US 7854929 B2
Methods for treatment by collagenase injections are provided, which are effective in dissolving and lysing a collagenase septa network to treat carpal tunnel, plantar fasciitis and lateral epicondylitis conditions. The methods treat such conditions by injecting or otherwise delivering purified collagenase to the afflicted region of the patient, as well as use of collagenase for manufacture of a medicament for such conditions.
1. A method of treating lateral epicondylitis in a patient in need thereof comprising administering an effective amount of purified collagenase I and II to an elbow joint of said patient, wherein the collagenase I and II are obtained from Clostridium histolyticum and wherein the effective amount is a dose comprising at least 1500 SRC units.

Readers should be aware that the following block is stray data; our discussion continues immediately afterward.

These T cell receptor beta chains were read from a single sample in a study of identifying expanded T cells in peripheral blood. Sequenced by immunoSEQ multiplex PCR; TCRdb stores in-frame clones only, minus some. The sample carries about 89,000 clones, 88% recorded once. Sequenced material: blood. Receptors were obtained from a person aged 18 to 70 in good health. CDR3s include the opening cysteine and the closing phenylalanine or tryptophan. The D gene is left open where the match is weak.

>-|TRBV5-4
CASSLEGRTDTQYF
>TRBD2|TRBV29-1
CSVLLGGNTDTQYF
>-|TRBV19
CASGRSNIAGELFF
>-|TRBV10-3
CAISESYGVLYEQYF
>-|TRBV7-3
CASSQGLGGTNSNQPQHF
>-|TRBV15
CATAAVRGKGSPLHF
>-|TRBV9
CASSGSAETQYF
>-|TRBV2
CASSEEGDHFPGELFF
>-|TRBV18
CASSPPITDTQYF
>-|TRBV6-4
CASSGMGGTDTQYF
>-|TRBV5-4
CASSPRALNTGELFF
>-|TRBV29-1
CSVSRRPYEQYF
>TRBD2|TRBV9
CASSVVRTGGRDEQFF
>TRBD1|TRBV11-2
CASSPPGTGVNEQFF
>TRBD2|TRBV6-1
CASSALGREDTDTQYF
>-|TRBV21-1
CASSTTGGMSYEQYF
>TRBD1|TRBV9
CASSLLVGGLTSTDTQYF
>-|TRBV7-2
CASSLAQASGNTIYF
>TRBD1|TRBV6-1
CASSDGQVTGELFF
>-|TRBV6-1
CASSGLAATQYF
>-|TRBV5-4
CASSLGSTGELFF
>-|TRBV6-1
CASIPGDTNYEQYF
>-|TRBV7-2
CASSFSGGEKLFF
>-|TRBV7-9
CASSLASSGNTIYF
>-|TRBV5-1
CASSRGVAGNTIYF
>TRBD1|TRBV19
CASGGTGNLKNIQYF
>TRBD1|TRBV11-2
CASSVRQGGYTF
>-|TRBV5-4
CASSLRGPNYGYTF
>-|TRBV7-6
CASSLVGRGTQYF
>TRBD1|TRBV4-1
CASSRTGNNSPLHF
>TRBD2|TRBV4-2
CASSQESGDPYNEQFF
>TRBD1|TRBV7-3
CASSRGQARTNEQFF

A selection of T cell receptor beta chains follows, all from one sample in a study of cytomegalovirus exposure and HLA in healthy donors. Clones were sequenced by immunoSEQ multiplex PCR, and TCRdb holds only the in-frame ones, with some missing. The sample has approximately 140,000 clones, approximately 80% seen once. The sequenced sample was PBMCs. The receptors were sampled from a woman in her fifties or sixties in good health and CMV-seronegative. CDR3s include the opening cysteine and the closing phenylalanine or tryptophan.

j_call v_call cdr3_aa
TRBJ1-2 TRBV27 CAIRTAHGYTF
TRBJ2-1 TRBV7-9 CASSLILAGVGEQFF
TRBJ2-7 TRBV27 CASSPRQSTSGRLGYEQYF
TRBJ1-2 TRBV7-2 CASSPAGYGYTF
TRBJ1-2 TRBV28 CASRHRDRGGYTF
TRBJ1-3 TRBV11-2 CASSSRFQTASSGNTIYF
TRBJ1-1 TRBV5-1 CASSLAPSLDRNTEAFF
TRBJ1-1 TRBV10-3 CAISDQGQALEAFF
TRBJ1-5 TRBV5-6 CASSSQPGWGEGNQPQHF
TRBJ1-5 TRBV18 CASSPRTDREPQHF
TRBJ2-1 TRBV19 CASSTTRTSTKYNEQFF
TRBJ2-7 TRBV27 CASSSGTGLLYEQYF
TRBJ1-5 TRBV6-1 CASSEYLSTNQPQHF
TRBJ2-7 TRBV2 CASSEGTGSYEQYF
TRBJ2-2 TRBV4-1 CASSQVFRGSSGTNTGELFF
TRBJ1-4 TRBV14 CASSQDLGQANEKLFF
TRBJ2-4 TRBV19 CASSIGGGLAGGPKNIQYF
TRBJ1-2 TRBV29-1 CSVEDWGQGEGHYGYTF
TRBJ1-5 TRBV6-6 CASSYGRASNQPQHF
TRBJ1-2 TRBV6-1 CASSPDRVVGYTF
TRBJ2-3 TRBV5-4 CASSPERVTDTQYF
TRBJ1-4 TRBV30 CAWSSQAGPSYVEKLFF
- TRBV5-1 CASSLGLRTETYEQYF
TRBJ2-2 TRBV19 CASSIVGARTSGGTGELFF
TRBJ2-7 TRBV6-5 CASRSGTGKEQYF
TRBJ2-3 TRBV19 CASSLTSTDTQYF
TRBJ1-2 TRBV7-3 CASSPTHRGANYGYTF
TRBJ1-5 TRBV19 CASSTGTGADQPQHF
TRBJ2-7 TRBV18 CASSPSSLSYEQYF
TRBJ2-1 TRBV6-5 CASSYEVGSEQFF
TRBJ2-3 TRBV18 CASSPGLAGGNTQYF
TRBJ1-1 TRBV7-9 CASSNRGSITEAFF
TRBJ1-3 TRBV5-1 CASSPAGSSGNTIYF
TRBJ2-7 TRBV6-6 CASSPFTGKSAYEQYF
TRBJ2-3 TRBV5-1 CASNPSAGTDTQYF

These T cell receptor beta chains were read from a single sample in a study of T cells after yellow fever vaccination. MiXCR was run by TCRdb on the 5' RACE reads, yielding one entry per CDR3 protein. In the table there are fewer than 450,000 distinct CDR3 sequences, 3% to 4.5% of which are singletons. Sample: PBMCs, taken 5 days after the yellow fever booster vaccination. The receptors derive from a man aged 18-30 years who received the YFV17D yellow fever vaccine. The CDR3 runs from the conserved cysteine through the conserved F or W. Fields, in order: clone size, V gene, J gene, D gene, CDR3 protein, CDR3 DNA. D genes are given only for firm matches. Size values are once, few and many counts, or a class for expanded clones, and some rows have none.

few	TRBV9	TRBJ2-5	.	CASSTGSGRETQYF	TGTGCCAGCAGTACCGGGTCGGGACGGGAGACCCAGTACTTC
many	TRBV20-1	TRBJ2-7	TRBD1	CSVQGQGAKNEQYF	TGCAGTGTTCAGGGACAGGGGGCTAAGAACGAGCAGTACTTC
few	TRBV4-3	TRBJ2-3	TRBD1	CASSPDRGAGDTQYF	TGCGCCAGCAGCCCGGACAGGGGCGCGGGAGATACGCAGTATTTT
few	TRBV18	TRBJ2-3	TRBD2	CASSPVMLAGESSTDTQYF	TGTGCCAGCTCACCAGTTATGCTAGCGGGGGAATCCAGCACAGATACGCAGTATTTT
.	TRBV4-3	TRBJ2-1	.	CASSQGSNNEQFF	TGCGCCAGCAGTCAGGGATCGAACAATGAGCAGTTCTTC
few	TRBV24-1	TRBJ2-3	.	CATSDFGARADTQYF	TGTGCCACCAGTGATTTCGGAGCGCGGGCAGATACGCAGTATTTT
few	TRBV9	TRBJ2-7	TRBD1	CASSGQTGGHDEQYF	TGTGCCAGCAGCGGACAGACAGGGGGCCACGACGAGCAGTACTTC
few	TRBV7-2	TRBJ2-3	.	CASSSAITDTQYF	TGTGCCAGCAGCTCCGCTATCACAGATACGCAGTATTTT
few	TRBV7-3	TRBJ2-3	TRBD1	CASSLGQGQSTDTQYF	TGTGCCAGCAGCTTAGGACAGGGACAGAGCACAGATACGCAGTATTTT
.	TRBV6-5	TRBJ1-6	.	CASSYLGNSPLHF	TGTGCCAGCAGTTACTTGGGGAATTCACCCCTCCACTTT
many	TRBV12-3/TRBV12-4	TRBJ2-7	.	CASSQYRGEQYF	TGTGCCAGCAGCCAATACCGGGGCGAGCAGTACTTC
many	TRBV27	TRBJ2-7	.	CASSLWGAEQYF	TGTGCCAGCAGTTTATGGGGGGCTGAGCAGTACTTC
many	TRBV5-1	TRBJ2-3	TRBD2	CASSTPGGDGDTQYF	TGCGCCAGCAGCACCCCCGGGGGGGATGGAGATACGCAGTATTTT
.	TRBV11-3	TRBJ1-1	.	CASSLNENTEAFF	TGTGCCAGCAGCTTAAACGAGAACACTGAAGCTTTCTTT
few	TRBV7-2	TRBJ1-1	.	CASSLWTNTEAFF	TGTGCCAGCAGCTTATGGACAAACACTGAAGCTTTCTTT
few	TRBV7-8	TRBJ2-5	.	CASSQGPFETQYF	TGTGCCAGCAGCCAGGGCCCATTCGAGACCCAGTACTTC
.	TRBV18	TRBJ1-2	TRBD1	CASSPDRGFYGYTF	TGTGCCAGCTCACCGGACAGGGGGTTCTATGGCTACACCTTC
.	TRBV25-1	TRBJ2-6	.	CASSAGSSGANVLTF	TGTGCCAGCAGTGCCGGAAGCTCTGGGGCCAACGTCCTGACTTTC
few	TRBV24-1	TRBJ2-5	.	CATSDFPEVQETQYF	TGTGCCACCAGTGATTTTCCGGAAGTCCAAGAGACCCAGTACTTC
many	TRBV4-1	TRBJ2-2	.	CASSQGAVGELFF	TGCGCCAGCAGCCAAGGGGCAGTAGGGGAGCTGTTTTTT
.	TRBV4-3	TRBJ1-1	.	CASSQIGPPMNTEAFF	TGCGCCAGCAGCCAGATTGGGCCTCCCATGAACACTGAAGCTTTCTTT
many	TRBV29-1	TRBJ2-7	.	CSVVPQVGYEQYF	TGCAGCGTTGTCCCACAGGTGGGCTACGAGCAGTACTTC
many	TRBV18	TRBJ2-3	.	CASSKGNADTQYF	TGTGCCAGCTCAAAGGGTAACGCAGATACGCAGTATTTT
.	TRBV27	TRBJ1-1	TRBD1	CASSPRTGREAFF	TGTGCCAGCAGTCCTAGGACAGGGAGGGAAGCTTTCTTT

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This application claims priority to U.S. Provisional Application No. 60/927,437, filed May 3, 2007, to U.S. Provisional Application No. 60/934,045, filed Jun. 11, 2007, to U.S. Provisional Application No. 60/934,046, filed Jun. 11, 2007, to U.S. Provisional Application No. 60/645,772 filed on Jan. 21, 2005, to U.S. Provisional Application No. 60/677,440 filed on May 3, 2005 and U.S. Provisional Application No. 60/719,470 filed on Sep. 22, 2005, and is a continuation in part of U.S. application Ser. No. 11/703,269, filed with the U.S. Patent and Trademark Office on Feb. 7, 2007, and is a continuation in part of U.S. application Ser. No. 11/335,157, filed with the U.S. Patent and Trademark Office on Jan. 19, 2006, the contents of each of which is incorporated herein by reference.